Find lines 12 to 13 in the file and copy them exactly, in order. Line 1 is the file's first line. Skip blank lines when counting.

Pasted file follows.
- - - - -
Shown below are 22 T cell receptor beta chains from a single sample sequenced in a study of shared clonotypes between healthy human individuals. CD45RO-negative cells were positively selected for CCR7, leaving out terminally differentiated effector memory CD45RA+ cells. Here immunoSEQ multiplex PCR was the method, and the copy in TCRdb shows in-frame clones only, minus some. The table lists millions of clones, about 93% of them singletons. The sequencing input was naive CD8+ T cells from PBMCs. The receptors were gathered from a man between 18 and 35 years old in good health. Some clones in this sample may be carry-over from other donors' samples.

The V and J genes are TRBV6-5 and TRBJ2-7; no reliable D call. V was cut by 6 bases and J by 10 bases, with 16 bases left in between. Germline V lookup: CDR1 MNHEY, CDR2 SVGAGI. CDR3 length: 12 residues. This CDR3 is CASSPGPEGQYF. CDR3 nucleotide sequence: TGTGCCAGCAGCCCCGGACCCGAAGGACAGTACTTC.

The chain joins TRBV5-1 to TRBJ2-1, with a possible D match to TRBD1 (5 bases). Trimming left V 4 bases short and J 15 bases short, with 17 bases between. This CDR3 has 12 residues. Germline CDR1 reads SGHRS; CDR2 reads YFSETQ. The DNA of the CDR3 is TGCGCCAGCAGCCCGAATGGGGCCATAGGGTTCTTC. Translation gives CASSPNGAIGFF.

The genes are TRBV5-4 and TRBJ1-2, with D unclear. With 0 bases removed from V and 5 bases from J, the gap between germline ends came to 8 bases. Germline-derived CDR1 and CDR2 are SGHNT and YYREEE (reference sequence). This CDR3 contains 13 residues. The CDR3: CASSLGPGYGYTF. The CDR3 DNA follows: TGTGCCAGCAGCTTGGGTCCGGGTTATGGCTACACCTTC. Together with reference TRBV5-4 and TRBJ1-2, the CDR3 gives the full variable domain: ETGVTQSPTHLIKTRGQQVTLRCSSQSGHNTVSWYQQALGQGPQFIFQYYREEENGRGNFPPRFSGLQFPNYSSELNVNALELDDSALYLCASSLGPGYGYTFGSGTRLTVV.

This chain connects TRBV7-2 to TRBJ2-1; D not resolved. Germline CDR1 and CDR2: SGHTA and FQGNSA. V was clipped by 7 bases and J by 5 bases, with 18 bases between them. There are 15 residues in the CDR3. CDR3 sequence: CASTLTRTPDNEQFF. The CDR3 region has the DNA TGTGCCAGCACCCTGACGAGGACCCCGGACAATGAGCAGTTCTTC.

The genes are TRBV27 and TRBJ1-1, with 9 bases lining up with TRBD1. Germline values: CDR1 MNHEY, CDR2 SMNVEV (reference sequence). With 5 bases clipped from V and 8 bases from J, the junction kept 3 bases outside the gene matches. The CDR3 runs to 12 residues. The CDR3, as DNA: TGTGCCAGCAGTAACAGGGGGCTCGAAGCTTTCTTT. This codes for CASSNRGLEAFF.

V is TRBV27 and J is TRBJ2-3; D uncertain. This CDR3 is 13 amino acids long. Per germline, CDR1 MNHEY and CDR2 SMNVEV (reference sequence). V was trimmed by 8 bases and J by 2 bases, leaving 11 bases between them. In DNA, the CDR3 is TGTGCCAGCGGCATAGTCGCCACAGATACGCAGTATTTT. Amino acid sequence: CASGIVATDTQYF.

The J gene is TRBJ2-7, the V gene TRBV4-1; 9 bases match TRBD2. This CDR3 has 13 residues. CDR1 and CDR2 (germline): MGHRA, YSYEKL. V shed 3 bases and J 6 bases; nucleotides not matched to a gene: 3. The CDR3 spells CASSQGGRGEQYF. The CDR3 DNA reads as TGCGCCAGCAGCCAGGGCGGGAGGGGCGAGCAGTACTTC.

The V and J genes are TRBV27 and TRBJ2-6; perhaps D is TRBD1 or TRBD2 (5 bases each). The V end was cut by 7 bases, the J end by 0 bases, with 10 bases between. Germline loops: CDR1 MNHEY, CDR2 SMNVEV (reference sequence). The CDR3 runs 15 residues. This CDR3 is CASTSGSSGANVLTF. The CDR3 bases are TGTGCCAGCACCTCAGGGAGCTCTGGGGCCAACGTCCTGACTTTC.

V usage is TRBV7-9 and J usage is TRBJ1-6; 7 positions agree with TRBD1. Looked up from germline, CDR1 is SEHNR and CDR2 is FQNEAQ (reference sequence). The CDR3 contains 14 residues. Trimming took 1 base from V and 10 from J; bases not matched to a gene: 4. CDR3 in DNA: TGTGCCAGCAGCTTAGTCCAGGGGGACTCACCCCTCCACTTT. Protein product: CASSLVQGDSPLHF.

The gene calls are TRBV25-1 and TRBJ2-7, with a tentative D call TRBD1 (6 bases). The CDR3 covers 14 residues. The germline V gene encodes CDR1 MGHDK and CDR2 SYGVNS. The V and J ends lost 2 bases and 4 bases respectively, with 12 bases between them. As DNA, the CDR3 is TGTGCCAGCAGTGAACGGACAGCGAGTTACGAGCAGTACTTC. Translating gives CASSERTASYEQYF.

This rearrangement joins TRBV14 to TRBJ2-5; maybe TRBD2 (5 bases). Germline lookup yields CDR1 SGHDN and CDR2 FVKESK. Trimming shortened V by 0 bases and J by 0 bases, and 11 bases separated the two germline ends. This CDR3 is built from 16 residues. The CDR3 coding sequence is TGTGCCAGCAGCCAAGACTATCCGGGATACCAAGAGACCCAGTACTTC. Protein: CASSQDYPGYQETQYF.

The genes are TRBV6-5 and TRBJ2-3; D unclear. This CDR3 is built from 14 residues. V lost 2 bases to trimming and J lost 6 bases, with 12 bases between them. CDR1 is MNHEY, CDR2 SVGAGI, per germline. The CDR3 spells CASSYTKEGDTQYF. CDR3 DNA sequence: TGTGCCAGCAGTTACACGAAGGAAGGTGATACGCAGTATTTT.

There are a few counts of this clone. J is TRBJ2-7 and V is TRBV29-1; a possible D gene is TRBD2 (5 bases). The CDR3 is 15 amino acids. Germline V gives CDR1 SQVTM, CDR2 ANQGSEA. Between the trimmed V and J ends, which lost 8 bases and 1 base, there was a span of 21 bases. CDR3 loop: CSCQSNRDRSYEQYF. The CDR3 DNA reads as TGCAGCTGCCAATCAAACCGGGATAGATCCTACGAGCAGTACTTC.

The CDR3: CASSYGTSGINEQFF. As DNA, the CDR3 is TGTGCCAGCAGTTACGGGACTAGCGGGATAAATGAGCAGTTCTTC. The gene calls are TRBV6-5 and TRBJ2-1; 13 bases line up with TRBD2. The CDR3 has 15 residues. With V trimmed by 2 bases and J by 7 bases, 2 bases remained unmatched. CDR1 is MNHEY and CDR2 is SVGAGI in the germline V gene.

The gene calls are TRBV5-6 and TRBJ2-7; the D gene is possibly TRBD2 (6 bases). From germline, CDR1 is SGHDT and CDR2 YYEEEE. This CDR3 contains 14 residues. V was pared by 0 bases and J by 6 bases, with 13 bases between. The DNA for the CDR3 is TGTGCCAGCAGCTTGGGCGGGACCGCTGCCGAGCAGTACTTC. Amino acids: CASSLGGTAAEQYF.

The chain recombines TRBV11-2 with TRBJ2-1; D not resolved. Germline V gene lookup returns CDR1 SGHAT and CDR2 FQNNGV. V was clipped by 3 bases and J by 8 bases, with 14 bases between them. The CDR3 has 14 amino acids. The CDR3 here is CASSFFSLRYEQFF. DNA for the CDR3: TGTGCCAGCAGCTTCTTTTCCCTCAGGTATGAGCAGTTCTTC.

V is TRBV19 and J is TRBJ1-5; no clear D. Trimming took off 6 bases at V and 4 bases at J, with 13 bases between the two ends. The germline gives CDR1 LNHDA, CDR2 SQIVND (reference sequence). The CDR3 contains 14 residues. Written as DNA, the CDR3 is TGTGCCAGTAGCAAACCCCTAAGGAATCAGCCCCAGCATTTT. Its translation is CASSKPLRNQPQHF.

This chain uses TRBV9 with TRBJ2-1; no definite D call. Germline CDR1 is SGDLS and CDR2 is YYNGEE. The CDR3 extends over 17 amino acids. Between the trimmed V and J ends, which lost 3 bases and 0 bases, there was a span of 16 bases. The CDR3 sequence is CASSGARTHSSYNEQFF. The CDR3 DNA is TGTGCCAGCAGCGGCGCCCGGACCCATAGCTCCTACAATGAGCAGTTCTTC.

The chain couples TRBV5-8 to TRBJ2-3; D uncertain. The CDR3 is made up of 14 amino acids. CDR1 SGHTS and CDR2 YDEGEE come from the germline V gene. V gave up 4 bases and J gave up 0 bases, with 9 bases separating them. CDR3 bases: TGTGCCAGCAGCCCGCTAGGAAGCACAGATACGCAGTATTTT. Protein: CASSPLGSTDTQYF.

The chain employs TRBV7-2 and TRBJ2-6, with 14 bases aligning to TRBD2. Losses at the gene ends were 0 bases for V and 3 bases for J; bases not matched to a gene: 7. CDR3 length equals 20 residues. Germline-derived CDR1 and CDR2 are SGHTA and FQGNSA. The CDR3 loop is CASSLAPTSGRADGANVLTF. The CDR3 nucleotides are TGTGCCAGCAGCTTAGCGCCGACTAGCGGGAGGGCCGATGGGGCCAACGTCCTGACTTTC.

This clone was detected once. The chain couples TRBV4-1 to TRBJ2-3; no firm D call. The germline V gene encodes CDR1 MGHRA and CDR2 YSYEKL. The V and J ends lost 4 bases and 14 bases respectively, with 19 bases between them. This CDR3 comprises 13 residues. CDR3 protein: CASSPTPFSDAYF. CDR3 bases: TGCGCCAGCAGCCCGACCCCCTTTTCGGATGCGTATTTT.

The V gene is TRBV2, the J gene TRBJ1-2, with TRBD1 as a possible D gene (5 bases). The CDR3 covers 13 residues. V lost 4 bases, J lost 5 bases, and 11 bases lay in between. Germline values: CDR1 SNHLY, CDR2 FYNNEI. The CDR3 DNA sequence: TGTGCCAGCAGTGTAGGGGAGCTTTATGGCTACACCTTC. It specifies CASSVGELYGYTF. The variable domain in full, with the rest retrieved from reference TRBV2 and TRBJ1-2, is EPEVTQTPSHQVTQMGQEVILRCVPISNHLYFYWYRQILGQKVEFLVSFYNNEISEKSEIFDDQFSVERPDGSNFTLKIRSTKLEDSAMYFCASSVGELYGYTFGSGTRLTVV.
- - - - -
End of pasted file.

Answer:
This rearrangement joins TRBV14 to TRBJ2-5; maybe TRBD2 (5 bases). Germline lookup yields CDR1 SGHDN and CDR2 FVKESK. Trimming shortened V by 0 bases and J by 0 bases, and 11 bases separated the two germline ends. This CDR3 is built from 16 residues. The CDR3 coding sequence is TGTGCCAGCAGCCAAGACTATCCGGGATACCAAGAGACCCAGTACTTC. Protein: CASSQDYPGYQETQYF.

The genes are TRBV6-5 and TRBJ2-3; D unclear. This CDR3 is built from 14 residues. V lost 2 bases to trimming and J lost 6 bases, with 12 bases between them. CDR1 is MNHEY, CDR2 SVGAGI, per germline. The CDR3 spells CASSYTKEGDTQYF. CDR3 DNA sequence: TGTGCCAGCAGTTACACGAAGGAAGGTGATACGCAGTATTTT.